If BYU loses this game, 0-4 is a possibility. Hell, 0-8 isn’t impossible (will BYU be favored in more than one of those games? Beating an SEC team on the road may make that slow start a little more palatable. But if 0 and a big number looks more likely, expect this fanbase, and maybe the school, to ask themselves some more uncomfortable questions.

No matter what, whoever is 0-2 after next week is going to feel BAD. No pressure!

Wait, which conference as we supposed to bury again?

Personally, I think the MY CONFERENCE CAN BEAT UP YOUR CONFERENCE takes that are so ubiquitous in college football are boring as hell. Outside of the SEC, Utah, UCF and maybe one or two other schools, most fans don’t really care that much about conference pride. And yet, which conference should be DISBANDED AND BANISHED TO SUPERMAX PRISON OR MAYBE FCS is a pretty standard talk radio-ish trope.

That’s gonna heat up after week 1. If you’re somebody who is maybe tired of SEC supremacy, well, it’s fun to note that a whole lot of SEC East teams looked like butt in that first week. South Carolina, Tennessee, Vanderbilt and Missouri all lost, and Florida looked like butt in a win over Miami. Ole Miss also lost. CLEARLY THIS LEAGUE IS TRASH.

If screaming that makes you happy, who am I to judge? But while I think those week 1 results are credible ammunition to throw at say, a Kentucky fan boasting about how things are just different in the SEC, I’m not sure if it changes any meaningful national narratives. Every ranked SEC team won. The strength of the league, the Alabamas, the Georgias, the Auburns, the Texas A&Ms…there is still every reason to think they’ll be excellent football programs this year, capable of going toe to toe with just about anybody.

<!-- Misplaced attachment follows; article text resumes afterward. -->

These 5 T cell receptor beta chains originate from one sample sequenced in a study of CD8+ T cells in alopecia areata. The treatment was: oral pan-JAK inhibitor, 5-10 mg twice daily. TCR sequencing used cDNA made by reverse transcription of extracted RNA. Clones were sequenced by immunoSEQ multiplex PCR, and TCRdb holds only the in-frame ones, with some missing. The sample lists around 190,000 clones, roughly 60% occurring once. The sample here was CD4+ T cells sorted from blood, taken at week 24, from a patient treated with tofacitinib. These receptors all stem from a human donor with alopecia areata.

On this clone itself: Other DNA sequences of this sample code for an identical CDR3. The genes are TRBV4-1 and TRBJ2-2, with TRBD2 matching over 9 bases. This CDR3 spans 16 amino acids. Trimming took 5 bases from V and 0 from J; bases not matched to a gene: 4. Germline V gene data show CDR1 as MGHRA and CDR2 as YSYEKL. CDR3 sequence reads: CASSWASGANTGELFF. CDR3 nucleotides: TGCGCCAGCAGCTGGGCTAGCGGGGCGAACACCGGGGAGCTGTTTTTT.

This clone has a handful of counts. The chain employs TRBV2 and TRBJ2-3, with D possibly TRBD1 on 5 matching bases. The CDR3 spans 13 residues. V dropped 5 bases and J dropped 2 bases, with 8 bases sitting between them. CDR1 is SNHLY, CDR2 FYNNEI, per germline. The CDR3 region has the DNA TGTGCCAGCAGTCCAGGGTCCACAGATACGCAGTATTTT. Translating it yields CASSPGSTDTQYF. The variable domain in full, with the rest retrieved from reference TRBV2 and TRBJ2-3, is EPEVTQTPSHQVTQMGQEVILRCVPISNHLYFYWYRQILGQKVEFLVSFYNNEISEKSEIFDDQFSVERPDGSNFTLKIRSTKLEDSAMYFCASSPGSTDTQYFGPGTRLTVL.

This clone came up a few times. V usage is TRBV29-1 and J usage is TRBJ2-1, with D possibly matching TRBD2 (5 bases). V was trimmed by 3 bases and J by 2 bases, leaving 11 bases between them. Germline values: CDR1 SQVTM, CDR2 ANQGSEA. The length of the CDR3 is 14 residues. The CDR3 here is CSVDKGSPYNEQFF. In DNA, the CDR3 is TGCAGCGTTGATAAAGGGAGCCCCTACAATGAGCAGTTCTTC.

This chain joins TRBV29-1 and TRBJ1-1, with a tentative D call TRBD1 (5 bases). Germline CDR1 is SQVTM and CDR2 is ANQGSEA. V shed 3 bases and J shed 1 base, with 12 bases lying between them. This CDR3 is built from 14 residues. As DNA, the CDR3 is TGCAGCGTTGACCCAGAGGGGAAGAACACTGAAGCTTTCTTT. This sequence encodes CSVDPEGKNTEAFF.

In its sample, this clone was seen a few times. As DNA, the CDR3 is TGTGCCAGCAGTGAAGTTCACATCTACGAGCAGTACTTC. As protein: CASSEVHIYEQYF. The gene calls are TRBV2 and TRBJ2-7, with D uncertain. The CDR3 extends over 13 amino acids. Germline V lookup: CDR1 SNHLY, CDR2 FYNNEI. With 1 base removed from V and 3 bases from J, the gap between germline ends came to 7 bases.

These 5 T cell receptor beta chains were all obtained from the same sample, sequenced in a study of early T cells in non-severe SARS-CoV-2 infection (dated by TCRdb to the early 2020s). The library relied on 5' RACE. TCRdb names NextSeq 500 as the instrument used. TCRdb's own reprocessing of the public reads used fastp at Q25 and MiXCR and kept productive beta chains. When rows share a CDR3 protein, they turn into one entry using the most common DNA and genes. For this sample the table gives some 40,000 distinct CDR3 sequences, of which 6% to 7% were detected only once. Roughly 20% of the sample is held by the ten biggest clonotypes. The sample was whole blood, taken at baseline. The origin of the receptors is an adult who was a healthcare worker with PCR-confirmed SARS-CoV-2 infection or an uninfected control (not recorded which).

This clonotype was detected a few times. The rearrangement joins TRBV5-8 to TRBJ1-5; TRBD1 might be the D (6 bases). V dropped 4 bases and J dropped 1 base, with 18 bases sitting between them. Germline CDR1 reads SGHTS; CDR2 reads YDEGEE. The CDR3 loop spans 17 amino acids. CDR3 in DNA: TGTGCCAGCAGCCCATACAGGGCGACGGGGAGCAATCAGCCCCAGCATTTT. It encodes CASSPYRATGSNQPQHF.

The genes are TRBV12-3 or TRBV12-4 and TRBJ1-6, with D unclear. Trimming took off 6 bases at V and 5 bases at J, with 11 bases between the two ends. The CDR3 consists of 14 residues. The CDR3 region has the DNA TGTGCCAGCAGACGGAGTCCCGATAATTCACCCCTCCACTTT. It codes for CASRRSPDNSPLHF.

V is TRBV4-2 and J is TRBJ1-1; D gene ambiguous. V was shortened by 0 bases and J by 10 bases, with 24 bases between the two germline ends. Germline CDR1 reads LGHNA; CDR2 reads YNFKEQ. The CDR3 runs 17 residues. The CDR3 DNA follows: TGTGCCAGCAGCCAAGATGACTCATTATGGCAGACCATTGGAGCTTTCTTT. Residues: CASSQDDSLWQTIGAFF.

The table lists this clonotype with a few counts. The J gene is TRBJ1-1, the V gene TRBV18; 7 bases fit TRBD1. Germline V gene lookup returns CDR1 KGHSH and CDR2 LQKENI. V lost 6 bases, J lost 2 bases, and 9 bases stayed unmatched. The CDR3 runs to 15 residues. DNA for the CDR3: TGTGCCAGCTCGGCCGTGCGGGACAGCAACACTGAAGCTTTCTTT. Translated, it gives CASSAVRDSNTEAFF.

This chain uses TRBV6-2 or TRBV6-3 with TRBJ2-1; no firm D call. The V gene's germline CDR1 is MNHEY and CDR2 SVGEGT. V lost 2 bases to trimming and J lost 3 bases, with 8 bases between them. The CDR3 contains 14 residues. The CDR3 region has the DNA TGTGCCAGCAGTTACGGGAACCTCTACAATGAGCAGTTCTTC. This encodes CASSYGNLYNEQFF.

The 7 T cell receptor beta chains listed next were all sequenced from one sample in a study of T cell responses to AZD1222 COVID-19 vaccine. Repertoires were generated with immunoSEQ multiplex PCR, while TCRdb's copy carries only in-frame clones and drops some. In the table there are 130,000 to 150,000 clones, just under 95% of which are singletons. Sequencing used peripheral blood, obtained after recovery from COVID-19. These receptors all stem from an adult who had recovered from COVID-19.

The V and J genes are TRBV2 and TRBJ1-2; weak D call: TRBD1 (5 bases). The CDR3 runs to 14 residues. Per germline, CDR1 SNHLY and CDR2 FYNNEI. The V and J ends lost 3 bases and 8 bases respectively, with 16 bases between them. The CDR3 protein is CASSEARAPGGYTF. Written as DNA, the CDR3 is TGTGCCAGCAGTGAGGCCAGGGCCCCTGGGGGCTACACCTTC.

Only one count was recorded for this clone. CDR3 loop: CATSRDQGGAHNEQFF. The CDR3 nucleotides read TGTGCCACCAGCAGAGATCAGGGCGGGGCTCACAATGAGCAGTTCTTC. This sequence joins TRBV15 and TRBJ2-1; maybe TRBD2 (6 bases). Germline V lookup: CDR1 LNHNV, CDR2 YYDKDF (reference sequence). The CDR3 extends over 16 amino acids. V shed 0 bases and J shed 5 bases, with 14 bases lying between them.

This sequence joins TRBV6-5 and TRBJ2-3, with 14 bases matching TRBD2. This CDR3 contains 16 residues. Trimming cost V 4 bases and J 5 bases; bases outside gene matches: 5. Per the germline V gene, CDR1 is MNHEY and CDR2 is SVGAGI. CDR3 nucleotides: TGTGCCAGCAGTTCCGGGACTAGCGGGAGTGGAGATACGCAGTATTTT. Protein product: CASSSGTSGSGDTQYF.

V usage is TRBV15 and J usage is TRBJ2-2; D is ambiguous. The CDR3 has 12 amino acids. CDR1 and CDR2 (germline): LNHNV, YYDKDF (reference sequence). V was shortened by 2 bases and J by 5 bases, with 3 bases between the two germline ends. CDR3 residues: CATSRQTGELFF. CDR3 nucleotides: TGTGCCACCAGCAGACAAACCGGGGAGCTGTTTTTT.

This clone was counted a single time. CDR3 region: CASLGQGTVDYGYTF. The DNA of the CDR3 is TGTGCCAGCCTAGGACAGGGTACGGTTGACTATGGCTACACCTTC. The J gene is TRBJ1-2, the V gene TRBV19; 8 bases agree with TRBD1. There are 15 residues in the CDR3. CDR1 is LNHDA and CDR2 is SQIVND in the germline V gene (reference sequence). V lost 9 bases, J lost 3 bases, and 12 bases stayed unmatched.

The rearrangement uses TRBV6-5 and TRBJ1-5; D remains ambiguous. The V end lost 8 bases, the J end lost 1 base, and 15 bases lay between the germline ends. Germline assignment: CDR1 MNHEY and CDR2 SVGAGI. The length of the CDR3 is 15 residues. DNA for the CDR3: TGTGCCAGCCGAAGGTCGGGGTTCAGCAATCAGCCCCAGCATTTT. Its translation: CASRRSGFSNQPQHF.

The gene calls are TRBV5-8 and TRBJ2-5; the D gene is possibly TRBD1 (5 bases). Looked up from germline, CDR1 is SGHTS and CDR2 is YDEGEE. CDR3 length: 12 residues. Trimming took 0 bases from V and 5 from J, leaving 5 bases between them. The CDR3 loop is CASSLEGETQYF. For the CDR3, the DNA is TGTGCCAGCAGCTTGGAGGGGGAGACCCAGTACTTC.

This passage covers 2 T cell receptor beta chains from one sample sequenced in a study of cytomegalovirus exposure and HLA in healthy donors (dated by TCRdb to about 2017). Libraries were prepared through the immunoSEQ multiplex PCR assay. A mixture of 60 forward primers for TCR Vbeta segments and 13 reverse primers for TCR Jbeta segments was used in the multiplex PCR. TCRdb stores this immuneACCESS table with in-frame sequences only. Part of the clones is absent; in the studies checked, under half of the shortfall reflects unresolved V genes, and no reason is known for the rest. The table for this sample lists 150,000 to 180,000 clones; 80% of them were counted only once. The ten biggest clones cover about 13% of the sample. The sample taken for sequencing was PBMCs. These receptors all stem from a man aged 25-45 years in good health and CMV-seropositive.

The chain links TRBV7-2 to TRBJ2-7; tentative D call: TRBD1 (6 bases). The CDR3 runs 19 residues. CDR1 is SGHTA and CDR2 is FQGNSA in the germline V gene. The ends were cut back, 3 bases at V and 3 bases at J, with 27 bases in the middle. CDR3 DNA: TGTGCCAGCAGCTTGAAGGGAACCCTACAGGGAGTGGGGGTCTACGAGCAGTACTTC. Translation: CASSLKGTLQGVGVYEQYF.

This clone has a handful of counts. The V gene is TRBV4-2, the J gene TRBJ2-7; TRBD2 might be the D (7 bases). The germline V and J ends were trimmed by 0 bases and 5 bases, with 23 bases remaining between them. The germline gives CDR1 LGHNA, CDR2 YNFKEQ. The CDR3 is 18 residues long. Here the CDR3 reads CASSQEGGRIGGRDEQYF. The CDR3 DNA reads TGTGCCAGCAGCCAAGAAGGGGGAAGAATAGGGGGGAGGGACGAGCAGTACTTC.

Compare that to the Pac-12. The league didn’t really have any totally horrific losses, outside of maybe UCLA at Cincinnati. Nobody got punked by an FCS team.

But the contenders for the league crown? They basically had only one shot at making national statement, and Oregon blew it. Utah’s big out of conference game? BYU. Same with Washington. Oregon’s other noncon games are Nevada and Montana. Washington State? They play Northern Colorado and Houston.

USC and Stanford (two teams unlikely to chase national glory) both play Notre Dame, and UCLA will get another shot at Oklahoma. But those three teams aren’t projected to make a run at even a New Year’s Six bowl.

Basically, nobody really cares how the worst teams in your conference do, if you have an elite bell cow or two. Per S&P+, the ACC was actually worse than the Pac-12 last year, but you wouldn’t know it, because Clemson won the national title and Larry Scott became a walking punching bag. It’s entirely possible that happens again this season.

The chances of the Pac-12 changing national narratives this season already seem dim. And quite frankly, a lot of that still has nothing to do with Larry Scott. Larry Scott’s questionable coaching didn’t lose the Auburn game for the Oregon Ducks. Larry Scott didn’t cause any QB injuries at USC, or make UCLA’s offensive line look like a MWC team, or schedule crummy out of conference opponents at Washington or Utah. That’s home rule, baby.

At the end of the day, this stuff usually doesn’t matter that much. I recommend you invest yourself in your team, or individual players or stories that make you happy.

But if your enjoyment of college football hinges on the SEC being humbled or everybody writing “actually, the Pac-12 is good now” columns…your season is not off to a good start.

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Questions, comments, feedback, concerns or offers to chip into the Tennessee coaches buyout fund should be sent to @MattSBN, or Matt.Brown@SBNation.com.